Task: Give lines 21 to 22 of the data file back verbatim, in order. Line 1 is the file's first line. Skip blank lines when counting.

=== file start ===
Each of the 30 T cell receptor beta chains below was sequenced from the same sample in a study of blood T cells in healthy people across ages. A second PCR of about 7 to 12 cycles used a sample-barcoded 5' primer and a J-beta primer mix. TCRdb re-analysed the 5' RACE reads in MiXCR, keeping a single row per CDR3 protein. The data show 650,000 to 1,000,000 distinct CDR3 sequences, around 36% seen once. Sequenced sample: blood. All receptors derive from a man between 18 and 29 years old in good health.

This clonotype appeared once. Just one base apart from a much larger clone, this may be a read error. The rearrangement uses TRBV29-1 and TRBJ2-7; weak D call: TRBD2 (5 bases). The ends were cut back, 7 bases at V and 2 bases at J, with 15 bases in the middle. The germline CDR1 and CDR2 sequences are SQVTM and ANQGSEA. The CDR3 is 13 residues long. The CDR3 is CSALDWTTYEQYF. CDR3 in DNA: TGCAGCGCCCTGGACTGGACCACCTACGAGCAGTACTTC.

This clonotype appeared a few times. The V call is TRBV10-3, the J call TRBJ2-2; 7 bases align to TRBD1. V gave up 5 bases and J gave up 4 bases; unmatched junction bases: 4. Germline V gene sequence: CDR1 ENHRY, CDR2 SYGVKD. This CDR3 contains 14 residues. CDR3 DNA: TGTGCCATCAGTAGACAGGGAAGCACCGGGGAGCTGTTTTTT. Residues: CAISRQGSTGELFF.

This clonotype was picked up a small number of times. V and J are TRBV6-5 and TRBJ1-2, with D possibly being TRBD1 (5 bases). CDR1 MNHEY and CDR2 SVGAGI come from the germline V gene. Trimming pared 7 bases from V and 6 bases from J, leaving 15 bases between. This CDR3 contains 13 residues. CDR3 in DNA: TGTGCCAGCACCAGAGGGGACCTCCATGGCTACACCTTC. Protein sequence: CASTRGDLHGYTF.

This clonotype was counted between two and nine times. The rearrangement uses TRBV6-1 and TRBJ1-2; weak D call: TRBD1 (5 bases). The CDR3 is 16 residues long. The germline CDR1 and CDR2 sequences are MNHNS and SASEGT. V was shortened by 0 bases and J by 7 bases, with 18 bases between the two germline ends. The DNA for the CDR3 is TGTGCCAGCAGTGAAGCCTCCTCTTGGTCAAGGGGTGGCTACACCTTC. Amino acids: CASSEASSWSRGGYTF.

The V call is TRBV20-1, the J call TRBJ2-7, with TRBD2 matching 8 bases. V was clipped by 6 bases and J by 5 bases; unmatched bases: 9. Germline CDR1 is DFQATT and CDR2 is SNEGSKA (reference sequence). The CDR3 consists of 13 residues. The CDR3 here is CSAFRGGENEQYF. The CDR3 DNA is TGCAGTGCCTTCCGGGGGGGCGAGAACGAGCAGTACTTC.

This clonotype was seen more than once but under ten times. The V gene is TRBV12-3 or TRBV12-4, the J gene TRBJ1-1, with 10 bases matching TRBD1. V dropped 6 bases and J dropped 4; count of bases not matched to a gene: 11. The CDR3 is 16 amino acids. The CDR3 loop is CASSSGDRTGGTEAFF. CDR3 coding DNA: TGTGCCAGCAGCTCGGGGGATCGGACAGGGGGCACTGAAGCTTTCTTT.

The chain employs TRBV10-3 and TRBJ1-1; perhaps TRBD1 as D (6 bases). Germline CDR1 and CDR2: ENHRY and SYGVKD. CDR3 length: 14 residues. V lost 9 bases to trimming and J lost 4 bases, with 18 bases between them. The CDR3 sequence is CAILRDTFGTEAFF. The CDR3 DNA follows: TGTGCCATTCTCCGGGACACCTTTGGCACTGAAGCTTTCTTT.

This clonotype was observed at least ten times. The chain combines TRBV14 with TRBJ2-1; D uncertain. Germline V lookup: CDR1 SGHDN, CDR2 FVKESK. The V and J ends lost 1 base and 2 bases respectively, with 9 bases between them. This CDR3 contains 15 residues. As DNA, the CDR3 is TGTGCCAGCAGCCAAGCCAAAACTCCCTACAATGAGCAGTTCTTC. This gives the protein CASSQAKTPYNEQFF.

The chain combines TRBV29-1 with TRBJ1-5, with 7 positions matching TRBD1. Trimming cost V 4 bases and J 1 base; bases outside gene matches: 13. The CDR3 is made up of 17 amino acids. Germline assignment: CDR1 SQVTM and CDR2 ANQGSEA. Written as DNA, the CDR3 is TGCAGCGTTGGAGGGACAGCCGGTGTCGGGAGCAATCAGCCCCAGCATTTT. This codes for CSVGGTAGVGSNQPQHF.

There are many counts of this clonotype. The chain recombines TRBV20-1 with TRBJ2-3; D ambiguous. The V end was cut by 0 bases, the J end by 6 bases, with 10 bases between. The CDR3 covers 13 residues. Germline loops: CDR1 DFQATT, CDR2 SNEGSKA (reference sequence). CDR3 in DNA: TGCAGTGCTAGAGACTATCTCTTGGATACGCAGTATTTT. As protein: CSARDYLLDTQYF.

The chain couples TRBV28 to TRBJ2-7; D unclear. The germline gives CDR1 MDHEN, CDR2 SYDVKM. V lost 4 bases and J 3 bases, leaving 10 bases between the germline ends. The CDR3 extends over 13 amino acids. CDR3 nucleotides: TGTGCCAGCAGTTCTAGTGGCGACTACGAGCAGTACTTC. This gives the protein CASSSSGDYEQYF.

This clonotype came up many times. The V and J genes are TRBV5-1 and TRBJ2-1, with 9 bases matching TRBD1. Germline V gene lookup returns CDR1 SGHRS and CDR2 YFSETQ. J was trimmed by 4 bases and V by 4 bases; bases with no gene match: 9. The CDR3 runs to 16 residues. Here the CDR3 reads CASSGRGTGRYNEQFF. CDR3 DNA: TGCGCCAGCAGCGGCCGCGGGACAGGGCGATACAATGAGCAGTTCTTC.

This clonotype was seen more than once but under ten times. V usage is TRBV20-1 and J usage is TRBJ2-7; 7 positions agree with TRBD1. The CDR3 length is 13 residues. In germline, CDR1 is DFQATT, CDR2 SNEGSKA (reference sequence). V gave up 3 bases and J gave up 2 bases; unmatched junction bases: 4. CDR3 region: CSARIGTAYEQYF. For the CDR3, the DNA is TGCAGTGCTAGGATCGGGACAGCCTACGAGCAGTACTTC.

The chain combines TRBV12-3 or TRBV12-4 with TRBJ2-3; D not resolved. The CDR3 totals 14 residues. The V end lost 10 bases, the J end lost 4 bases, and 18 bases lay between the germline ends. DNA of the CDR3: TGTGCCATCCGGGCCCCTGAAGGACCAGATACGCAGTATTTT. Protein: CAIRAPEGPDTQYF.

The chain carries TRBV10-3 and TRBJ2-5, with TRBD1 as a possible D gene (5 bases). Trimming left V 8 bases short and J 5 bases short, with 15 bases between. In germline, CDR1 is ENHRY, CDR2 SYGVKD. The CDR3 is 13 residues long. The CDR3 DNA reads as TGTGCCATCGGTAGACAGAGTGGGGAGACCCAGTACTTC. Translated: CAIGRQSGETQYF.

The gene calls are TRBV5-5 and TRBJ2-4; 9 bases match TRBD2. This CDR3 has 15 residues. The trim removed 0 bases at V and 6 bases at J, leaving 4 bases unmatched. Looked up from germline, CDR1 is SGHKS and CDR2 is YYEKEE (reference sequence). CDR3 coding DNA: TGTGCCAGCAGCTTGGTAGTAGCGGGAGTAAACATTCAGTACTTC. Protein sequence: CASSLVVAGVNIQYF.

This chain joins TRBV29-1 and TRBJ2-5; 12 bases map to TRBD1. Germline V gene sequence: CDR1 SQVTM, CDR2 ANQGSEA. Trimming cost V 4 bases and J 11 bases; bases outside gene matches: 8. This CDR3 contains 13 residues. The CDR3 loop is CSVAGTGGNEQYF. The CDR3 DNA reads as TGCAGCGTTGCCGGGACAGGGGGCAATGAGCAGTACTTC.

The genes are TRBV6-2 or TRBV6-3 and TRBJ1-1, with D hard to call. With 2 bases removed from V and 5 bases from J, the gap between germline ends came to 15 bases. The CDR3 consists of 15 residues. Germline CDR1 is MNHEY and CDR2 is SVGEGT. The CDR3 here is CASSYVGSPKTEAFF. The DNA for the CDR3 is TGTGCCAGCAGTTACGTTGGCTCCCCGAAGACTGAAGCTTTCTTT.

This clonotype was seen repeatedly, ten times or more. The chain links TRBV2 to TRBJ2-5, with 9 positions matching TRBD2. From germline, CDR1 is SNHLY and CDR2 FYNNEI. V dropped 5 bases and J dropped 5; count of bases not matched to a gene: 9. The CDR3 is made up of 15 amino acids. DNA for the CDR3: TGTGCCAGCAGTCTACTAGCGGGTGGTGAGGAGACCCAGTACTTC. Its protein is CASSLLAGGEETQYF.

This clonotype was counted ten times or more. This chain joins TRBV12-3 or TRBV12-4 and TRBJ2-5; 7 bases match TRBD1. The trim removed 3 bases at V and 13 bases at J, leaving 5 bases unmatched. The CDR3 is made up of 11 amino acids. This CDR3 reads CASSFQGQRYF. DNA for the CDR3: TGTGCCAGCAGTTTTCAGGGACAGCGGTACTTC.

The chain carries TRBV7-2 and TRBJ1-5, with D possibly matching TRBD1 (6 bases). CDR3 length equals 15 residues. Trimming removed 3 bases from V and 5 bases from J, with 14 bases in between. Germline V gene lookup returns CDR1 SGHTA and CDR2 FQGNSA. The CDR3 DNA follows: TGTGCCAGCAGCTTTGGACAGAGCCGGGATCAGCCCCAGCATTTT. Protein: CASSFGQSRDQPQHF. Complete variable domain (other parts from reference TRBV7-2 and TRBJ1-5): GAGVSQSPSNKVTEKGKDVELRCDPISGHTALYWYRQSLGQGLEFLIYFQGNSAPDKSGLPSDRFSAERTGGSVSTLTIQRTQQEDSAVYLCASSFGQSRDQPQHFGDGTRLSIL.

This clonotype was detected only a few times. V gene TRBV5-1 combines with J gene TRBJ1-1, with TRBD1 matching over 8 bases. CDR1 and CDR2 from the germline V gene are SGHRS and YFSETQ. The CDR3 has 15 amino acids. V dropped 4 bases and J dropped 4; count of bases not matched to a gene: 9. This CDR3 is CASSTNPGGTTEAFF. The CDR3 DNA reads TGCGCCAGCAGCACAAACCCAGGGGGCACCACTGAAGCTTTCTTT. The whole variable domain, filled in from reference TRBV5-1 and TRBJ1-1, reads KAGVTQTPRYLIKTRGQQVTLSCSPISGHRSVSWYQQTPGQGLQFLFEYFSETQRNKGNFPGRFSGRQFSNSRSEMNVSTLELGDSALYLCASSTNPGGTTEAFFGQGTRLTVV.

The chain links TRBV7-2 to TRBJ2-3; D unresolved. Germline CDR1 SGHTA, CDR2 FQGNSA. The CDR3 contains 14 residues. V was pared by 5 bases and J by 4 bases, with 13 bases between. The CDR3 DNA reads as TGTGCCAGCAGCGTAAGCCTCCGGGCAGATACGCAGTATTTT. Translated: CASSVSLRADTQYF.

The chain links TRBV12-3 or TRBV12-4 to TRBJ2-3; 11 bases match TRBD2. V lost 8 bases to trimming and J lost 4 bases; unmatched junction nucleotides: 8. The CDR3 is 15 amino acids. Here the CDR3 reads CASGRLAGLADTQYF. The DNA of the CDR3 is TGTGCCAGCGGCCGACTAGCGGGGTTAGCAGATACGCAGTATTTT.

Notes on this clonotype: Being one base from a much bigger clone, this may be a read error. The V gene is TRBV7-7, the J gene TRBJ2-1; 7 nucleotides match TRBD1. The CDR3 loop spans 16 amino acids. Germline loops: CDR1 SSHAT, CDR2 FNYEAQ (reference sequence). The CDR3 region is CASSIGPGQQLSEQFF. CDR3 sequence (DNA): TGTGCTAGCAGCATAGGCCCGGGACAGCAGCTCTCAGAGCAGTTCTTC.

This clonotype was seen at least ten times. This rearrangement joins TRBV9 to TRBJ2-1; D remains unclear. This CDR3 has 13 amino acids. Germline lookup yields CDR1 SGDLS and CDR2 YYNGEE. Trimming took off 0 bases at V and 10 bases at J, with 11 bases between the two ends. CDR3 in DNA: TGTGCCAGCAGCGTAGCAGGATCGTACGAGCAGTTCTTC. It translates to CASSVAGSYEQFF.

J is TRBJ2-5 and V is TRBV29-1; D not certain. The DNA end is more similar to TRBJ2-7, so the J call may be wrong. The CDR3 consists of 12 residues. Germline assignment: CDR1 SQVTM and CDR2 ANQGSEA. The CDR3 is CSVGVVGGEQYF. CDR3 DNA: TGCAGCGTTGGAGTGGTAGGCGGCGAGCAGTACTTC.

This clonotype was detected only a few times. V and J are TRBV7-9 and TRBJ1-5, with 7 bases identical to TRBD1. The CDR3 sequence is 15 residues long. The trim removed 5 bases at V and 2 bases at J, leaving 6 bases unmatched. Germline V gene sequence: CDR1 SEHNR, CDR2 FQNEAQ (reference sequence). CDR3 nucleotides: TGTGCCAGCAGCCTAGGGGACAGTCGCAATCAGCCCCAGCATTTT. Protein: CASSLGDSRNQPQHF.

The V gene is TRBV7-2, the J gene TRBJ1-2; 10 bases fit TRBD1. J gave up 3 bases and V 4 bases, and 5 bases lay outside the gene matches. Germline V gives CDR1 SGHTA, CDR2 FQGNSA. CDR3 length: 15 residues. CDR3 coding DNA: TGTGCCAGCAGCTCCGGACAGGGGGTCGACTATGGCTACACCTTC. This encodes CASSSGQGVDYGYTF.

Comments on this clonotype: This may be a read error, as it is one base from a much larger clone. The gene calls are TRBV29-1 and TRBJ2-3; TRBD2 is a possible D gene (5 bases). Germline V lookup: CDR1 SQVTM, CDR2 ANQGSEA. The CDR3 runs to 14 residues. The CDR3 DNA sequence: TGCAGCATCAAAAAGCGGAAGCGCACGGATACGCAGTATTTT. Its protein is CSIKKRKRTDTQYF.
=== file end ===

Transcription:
This clonotype was counted ten times or more. This chain joins TRBV12-3 or TRBV12-4 and TRBJ2-5; 7 bases match TRBD1. The trim removed 3 bases at V and 13 bases at J, leaving 5 bases unmatched. The CDR3 is made up of 11 amino acids. This CDR3 reads CASSFQGQRYF. DNA for the CDR3: TGTGCCAGCAGTTTTCAGGGACAGCGGTACTTC.

The chain carries TRBV7-2 and TRBJ1-5, with D possibly matching TRBD1 (6 bases). CDR3 length equals 15 residues. Trimming removed 3 bases from V and 5 bases from J, with 14 bases in between. Germline V gene lookup returns CDR1 SGHTA and CDR2 FQGNSA. The CDR3 DNA follows: TGTGCCAGCAGCTTTGGACAGAGCCGGGATCAGCCCCAGCATTTT. Protein: CASSFGQSRDQPQHF. Complete variable domain (other parts from reference TRBV7-2 and TRBJ1-5): GAGVSQSPSNKVTEKGKDVELRCDPISGHTALYWYRQSLGQGLEFLIYFQGNSAPDKSGLPSDRFSAERTGGSVSTLTIQRTQQEDSAVYLCASSFGQSRDQPQHFGDGTRLSIL.